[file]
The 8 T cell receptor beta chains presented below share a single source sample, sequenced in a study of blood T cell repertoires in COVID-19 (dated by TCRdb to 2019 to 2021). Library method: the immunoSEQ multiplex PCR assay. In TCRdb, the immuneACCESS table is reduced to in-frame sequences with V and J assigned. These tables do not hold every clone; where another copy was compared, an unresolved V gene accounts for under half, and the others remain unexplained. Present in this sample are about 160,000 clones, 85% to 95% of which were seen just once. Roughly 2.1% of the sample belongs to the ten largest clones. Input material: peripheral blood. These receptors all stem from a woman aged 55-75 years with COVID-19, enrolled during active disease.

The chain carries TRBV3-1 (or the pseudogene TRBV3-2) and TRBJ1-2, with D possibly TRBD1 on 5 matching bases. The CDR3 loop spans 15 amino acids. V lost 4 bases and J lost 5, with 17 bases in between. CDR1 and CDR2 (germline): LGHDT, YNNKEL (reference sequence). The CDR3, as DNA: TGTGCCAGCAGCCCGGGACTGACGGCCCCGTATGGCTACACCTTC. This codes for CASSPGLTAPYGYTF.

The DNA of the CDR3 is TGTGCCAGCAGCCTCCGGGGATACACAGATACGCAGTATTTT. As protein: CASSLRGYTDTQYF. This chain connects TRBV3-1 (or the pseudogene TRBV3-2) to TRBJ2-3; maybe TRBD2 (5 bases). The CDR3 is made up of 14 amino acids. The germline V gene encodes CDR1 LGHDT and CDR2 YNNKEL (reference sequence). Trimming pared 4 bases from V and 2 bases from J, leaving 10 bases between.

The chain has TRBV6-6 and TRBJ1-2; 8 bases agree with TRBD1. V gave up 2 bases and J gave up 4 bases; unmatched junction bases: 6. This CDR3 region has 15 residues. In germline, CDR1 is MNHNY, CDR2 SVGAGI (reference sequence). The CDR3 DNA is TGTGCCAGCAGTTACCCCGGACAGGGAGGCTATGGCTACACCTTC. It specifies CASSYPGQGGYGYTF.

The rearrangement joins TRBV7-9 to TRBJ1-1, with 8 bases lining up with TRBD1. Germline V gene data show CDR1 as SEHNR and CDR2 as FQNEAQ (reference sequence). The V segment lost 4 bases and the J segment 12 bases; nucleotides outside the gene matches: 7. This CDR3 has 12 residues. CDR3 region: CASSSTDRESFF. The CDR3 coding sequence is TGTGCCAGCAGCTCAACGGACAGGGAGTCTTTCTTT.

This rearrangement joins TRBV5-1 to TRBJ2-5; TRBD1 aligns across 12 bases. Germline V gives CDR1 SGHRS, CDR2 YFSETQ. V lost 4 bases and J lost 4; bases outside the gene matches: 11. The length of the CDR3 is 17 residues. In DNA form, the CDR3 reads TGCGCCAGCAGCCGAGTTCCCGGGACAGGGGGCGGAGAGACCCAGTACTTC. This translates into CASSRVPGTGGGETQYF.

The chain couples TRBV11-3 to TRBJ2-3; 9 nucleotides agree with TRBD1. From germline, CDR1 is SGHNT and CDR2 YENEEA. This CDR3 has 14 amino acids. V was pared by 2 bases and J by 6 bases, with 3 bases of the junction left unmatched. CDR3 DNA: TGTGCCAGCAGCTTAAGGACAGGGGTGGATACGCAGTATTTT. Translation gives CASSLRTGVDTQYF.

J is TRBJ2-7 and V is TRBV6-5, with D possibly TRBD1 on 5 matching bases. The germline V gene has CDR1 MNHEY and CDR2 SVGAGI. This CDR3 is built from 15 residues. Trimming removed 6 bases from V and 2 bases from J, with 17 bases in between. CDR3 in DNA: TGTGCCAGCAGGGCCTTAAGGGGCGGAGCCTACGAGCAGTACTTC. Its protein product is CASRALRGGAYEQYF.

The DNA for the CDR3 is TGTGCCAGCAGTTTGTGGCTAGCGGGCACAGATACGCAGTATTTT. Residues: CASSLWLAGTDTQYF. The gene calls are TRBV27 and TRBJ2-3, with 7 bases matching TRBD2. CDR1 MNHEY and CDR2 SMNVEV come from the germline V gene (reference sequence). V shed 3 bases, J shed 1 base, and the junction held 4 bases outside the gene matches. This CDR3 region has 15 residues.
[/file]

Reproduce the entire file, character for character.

The 8 T cell receptor beta chains presented below share a single source sample, sequenced in a study of blood T cell repertoires in COVID-19 (dated by TCRdb to 2019 to 2021). Library method: the immunoSEQ multiplex PCR assay. In TCRdb, the immuneACCESS table is reduced to in-frame sequences with V and J assigned. These tables do not hold every clone; where another copy was compared, an unresolved V gene accounts for under half, and the others remain unexplained. Present in this sample are about 160,000 clones, 85% to 95% of which were seen just once. Roughly 2.1% of the sample belongs to the ten largest clones. Input material: peripheral blood. These receptors all stem from a woman aged 55-75 years with COVID-19, enrolled during active disease.

The chain carries TRBV3-1 (or the pseudogene TRBV3-2) and TRBJ1-2, with D possibly TRBD1 on 5 matching bases. The CDR3 loop spans 15 amino acids. V lost 4 bases and J lost 5, with 17 bases in between. CDR1 and CDR2 (germline): LGHDT, YNNKEL (reference sequence). The CDR3, as DNA: TGTGCCAGCAGCCCGGGACTGACGGCCCCGTATGGCTACACCTTC. This codes for CASSPGLTAPYGYTF.

The DNA of the CDR3 is TGTGCCAGCAGCCTCCGGGGATACACAGATACGCAGTATTTT. As protein: CASSLRGYTDTQYF. This chain connects TRBV3-1 (or the pseudogene TRBV3-2) to TRBJ2-3; maybe TRBD2 (5 bases). The CDR3 is made up of 14 amino acids. The germline V gene encodes CDR1 LGHDT and CDR2 YNNKEL (reference sequence). Trimming pared 4 bases from V and 2 bases from J, leaving 10 bases between.

The chain has TRBV6-6 and TRBJ1-2; 8 bases agree with TRBD1. V gave up 2 bases and J gave up 4 bases; unmatched junction bases: 6. This CDR3 region has 15 residues. In germline, CDR1 is MNHNY, CDR2 SVGAGI (reference sequence). The CDR3 DNA is TGTGCCAGCAGTTACCCCGGACAGGGAGGCTATGGCTACACCTTC. It specifies CASSYPGQGGYGYTF.

The rearrangement joins TRBV7-9 to TRBJ1-1, with 8 bases lining up with TRBD1. Germline V gene data show CDR1 as SEHNR and CDR2 as FQNEAQ (reference sequence). The V segment lost 4 bases and the J segment 12 bases; nucleotides outside the gene matches: 7. This CDR3 has 12 residues. CDR3 region: CASSSTDRESFF. The CDR3 coding sequence is TGTGCCAGCAGCTCAACGGACAGGGAGTCTTTCTTT.

This rearrangement joins TRBV5-1 to TRBJ2-5; TRBD1 aligns across 12 bases. Germline V gives CDR1 SGHRS, CDR2 YFSETQ. V lost 4 bases and J lost 4; bases outside the gene matches: 11. The length of the CDR3 is 17 residues. In DNA form, the CDR3 reads TGCGCCAGCAGCCGAGTTCCCGGGACAGGGGGCGGAGAGACCCAGTACTTC. This translates into CASSRVPGTGGGETQYF.

The chain couples TRBV11-3 to TRBJ2-3; 9 nucleotides agree with TRBD1. From germline, CDR1 is SGHNT and CDR2 YENEEA. This CDR3 has 14 amino acids. V was pared by 2 bases and J by 6 bases, with 3 bases of the junction left unmatched. CDR3 DNA: TGTGCCAGCAGCTTAAGGACAGGGGTGGATACGCAGTATTTT. Translation gives CASSLRTGVDTQYF.

J is TRBJ2-7 and V is TRBV6-5, with D possibly TRBD1 on 5 matching bases. The germline V gene has CDR1 MNHEY and CDR2 SVGAGI. This CDR3 is built from 15 residues. Trimming removed 6 bases from V and 2 bases from J, with 17 bases in between. CDR3 in DNA: TGTGCCAGCAGGGCCTTAAGGGGCGGAGCCTACGAGCAGTACTTC. Its protein product is CASRALRGGAYEQYF.

The DNA for the CDR3 is TGTGCCAGCAGTTTGTGGCTAGCGGGCACAGATACGCAGTATTTT. Residues: CASSLWLAGTDTQYF. The gene calls are TRBV27 and TRBJ2-3, with 7 bases matching TRBD2. CDR1 MNHEY and CDR2 SMNVEV come from the germline V gene (reference sequence). V shed 3 bases, J shed 1 base, and the junction held 4 bases outside the gene matches. This CDR3 region has 15 residues.